Having diabetes not only affects people physically. It creates feelings of stress and guilt in some people.
Imagine one day when you go for a medical checkup and your physician tells you that you were diagnosed with diabetes. How will you react at that moment?
You might be thinking the reason you getting diabetes is because you eating too much, do not control your diet, are overweight or not doing exercise. You might feel ashamed of telling people around you that you have diabetes, as this is a disease caused by “not being disciplined”.
More so, you started to stress about the disease itself. “How can I cope with it?” “I don’t want to start medicine!” and many worries come to your mind.
How does stress affect your health?
Due to the mind-body connection, mental stress can also affect your physical health.
It is normal that you get stressed when you have diabetes, especially if you are newly diagnosed. Too much stress hormone produced can alter blood sugar, making it spike or fall unpredictably. (1) (Don’t stress when you read this, take a deep breath~)
Besides, long-term anxiety can also affect your quality of life. When you are under stress, most probably you are not able to take good care of yourself. Diabetes-triggered stress can lead to fear of eating, skipping meals, and poor adherence to exercise and medication. (2)
Studies demonstrated persistently In a state of depression was associated with poor self-management in diabetes patients. On the contrary, a good mindset was associated with improved glycemic control. (3）
However, it is easier said than done when we said “don’t stress, just relax”.
“We must accept finite disappointment, but never lose infinite hope.”
– Martin Luther King Jr.
How to cope with diabetes distress?
Take your time to accept it
When we first received bad news, it is common that we will deny them. We could not accept that we have to live with this disease for the rest of our lives. It is normal that we will feel angry and depressed. It is normal that we are fearful and overwhelmed, worried that we cannot cope with the disease.
It is okay to take your time. Although you cannot totally ignore your condition, taking time to accept it is a better way to reduce stress. Diabetes can be a long-term illness, but it is not as scary as you thought.
If you manage it well, surely you can get along well with it.
Talk to your loved one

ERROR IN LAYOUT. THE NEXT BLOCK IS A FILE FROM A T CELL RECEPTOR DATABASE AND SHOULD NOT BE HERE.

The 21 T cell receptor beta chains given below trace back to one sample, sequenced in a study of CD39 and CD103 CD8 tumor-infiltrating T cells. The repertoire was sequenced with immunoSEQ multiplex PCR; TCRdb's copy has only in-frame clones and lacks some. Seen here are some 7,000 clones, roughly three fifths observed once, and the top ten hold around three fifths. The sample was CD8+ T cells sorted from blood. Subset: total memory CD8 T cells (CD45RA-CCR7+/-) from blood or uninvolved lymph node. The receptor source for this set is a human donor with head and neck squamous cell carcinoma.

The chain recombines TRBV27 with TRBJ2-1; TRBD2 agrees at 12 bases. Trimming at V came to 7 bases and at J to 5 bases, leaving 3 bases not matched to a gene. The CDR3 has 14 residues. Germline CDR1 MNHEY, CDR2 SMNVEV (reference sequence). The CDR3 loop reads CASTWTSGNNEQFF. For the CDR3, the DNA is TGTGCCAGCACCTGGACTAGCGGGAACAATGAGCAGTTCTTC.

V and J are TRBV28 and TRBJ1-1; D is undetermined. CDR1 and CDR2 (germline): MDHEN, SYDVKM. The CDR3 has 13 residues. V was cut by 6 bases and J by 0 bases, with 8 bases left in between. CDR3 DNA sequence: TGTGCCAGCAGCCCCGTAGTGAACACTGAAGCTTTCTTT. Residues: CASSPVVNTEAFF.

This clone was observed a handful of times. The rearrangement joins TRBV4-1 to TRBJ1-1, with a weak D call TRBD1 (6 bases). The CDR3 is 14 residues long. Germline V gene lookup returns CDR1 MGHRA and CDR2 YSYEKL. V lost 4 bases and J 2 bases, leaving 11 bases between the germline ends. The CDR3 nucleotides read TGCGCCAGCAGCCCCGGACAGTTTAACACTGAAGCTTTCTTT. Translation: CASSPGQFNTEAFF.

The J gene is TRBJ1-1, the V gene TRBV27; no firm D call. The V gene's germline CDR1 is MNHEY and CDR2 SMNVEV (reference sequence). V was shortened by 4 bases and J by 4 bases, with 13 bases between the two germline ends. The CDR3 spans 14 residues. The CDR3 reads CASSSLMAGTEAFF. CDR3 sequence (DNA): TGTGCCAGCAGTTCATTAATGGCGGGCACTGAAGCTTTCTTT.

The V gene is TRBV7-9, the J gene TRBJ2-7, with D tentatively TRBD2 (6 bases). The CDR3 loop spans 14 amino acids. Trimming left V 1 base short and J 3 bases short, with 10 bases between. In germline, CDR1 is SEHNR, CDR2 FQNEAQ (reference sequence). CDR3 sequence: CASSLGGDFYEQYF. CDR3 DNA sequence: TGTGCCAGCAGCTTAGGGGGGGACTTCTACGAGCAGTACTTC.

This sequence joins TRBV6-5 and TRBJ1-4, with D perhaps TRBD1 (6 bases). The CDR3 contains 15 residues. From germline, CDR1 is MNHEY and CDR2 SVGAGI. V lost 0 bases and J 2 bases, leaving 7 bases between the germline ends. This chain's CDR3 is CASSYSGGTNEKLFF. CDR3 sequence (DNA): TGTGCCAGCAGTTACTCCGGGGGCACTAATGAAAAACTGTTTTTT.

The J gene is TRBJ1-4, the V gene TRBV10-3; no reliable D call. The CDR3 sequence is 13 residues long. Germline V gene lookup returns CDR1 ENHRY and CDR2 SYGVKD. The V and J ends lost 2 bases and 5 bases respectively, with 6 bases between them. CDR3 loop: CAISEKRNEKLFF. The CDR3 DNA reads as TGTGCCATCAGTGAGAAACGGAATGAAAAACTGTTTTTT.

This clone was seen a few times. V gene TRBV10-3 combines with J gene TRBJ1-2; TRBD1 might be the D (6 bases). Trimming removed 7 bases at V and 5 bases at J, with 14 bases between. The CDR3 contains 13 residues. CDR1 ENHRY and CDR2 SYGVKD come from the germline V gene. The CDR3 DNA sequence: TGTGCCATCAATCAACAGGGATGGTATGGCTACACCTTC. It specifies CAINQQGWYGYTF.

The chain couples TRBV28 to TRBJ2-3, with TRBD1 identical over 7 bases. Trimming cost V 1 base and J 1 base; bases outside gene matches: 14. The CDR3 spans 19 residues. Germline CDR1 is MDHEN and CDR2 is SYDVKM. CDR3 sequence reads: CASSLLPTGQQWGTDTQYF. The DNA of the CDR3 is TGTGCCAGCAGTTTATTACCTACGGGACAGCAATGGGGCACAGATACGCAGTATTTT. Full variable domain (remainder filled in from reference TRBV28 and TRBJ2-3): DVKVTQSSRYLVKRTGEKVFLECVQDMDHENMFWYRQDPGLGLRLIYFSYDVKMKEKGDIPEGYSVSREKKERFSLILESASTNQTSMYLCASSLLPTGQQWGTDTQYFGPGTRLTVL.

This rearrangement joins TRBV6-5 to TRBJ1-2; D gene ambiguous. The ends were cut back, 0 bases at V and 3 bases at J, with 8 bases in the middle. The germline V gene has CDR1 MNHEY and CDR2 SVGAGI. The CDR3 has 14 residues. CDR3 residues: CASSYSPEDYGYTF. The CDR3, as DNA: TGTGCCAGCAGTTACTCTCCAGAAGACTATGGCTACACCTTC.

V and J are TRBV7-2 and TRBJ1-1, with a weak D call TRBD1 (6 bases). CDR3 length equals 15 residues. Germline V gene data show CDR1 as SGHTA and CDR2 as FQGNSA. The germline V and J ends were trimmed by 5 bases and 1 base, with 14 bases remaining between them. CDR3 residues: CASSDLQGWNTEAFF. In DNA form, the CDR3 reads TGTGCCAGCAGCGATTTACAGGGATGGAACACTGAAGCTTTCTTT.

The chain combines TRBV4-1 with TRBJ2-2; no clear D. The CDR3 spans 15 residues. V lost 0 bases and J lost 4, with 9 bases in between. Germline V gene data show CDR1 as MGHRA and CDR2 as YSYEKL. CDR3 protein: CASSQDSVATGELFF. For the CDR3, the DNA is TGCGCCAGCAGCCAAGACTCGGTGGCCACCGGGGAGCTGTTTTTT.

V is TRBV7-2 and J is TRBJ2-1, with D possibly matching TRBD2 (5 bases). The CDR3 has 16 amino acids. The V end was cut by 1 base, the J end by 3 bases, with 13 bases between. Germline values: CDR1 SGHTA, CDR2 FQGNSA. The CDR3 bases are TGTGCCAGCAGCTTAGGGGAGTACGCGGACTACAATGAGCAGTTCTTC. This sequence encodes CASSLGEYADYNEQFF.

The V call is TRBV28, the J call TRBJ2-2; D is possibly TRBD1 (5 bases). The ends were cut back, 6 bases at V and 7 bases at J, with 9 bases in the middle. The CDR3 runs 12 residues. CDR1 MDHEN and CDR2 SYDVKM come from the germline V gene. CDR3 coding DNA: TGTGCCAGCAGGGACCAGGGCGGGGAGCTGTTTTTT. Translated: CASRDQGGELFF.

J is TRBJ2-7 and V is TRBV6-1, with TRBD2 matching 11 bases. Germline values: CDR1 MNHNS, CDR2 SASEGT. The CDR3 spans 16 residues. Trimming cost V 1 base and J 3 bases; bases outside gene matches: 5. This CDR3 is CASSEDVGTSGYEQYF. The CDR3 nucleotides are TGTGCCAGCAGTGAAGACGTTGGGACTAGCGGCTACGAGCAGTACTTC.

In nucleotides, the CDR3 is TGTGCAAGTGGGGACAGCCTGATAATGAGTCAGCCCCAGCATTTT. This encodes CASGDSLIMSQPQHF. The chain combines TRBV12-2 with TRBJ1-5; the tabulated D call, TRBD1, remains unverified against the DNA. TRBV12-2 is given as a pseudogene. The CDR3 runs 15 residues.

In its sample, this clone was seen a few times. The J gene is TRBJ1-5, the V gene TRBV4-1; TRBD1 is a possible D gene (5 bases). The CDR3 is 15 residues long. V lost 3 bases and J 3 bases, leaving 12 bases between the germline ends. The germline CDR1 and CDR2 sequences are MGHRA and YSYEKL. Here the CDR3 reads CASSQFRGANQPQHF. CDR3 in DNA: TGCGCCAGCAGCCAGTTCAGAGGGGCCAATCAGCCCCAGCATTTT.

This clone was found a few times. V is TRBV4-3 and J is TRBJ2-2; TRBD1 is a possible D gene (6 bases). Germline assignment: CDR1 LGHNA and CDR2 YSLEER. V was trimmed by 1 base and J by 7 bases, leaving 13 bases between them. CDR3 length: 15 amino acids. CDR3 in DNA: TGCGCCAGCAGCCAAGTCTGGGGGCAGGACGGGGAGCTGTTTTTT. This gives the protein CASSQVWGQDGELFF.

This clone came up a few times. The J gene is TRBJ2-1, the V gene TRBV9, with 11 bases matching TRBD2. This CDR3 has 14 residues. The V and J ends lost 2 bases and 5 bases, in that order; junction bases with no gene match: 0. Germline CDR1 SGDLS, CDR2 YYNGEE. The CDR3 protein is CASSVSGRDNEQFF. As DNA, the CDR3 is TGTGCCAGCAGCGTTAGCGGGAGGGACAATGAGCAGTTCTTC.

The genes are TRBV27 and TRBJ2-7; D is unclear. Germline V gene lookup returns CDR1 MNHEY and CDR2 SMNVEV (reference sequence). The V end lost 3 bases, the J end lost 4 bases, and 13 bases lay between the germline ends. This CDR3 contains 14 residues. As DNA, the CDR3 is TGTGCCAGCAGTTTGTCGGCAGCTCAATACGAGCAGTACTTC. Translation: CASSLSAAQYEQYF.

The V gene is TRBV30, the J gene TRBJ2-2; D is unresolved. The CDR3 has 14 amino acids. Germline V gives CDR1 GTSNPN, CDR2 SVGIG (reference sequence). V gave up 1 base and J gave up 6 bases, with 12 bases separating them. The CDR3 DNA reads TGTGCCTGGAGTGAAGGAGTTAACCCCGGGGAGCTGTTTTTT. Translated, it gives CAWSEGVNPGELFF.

Talk to your family or friends, about how you feel and your worries. Talking to someone is always better than bearing it alone, as you know you always have someone to support you.
Besides, you can choose to talk to other people with diabetes - to know that you are not alone. You can join the diabetes community, and share your feelings and experiences with each other
Spend 10 to 15 minutes meditating every day. Practicing meditation is very useful when it comes to stress management, helping you to stay calm and focused. Not only help in terms of mindfulness, but the study also shows that continuing meditated helps decrease blood sugar levels. (4)
While you might doubt the effect of reducing blood sugar, it takes no risk to start meditation.
You can choose to do a simple breathing exercise, or try a guided meditation.
Talk to healthcare professionals
It is easy to get overwhelmed if you try to handle all of this by yourself. If you feel that you cannot cope with the stress, a mental health professional can be a good person to talk to. It is not ashamed to seek help.
While in the lifestyle management part, look for a dietitian to help you manage your blood sugar, by planning a suitable menu plan for you. It is easier and more effective than simply googling the information.
Be kind to yourself
When you panic, you might set high expectations for yourself in managing diabetes. For example, you want your blood sugar to drop immediately, or lose 10kg in one month.
However, unrealistic goals can end up in disappointment and feelings of failure, if you cannot achieve the result that you are hoping for.
Thus, it is better to set a smaller but achievable goal. For example, instead of losing 10kg per month, aim for 1-2kg. Instead of running 30 minutes every day, start with 15 minutes walk.
Once you hit the small goals, you will gain confidence and be more ready to face a bigger goal in the future.
“Sometimes you will be in control of your illness and other times you’ll sink into despair, and that’s OK! Freak out, forgive yourself, and try again tomorrow.”
– Kelly Hemingway
When talking about diabetes, people tend to focus on the treatment part without considering the emotional needs. However, a good mindset also plays an important role in disease management.
This writing is just to let you, who are diagnosed with diabetes know - you are not fighting alone. If you feel depressed, frustrated and tired about your condition, always seek help from others. 🙂